Adversity in life can either be a burden or a blessing. Adversity is a stumbling block or a stepping stone, an obstacle or an opportunity. Adversity makes some people – it breaks others.
This summer I spoke at a men’s conference entitled “Men of Steel.” I had the chance to be on the program and spend time with Sid Bream, one of the most famous and favorite players for the Atlanta Braves. He is an amazing person! He will always be remembered as scoring the winning run in the 1992 playoffs with Pittsburgh. It is considered one of the most exciting plays in baseball.
The next year the Atlanta Braves started to slump. They brought in a new first baseman, Fred McGriff. He ignited the team. McGriff took Sid Bream’s place. He became the toast of the town, and Sid Bream dropped to a supporting role. But Bream’s attitude was tremendous. He supported the team and gave extra effort and was ready to be used however the team needed him. He didn’t complain or find fault. He was a great example of maturity and discipline. He handled the adversity of going from “Hero to Zero” – from the top to a supporting role, and he attributes that to his strong faith. Today he is a powerful Christian speaker. Adversity was his friend – not his foe.
Another great baseball story of adversity is Dave Dravecky. He was the all-star pitcher for the San Francisco Giants. His career was interrupted when he had surgery for cancer on his pitching arm. You may have been watching TV that night when he was pitching and was making a come-back. All of a sudden his arm went limp. On June 18, 1991, he had his left arm and shoulder amputated to remove the cancer.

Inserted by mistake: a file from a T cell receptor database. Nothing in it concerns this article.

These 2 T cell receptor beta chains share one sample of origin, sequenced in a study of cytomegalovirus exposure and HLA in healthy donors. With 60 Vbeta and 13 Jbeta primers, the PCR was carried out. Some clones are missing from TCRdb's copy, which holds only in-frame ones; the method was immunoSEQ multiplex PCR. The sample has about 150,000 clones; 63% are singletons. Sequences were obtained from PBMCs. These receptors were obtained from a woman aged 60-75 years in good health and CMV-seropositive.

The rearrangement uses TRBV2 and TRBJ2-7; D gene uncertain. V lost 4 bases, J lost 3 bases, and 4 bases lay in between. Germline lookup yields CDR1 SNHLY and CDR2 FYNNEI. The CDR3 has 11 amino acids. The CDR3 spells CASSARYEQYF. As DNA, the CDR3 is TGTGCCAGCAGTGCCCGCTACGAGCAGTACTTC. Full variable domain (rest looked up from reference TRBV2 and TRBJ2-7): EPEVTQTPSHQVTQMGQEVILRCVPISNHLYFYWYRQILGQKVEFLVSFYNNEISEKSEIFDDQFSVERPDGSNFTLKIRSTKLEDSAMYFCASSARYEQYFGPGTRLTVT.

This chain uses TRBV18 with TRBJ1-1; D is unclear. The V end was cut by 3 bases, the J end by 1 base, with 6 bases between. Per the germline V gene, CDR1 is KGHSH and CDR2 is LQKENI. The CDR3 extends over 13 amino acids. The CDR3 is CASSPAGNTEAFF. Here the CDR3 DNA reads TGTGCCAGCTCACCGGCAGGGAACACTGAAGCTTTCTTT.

I went to hear Dave Dravecky speak at the Acadome in Montgomery. A friend of mine collects baseball memorabilia. I asked him if he had anything from Dave Dravecky. He opened up his jacket and showed me the actual baseball jersey that Dravecky wore when he threw his last pitch. I commented that is priceless! He told me, “John Ed, it’s going to be more valuable after Dave Dravecky signs it today.
In his book, When You Can’t Come Back, Dravecky wrote, “God built a world that is as mysterious as it is majestic. I believe God rules over the world, but I don’t believe He gave me cancer. He allowed it. Why? I don’t know. I don’t know the purpose of my suffering. But I do know the results.”
When I compare the Dave Dravecky before cancer and the Dave Dravecky after cancer, there’s no comparison. He wrote, “I used to be dogmatic and think there was an answer for everything. Now I realize there are a lot of things that don’t have answers. I used to think I could put God in a box; now I believe His ways are too big for any box to contain. I used to depend on myself; now I depend on God. I used to be preoccupied with my own needs; now I am learning compassion for the needs of others. I used to view Christ’s death on the cross intellectually; now I view it more emotionally. Through my own suffering I have become more aware of His suffering, and I love Him more as a result.” Wow!
Is adversity your friend or your foe? Paul said, “We also glory in our sufferings, because we know that suffering produces perseverance; perseverance, character; and character, hope” (Romans 5:3-5).
Read again these two great examples from baseball. Apply these lessons and . . .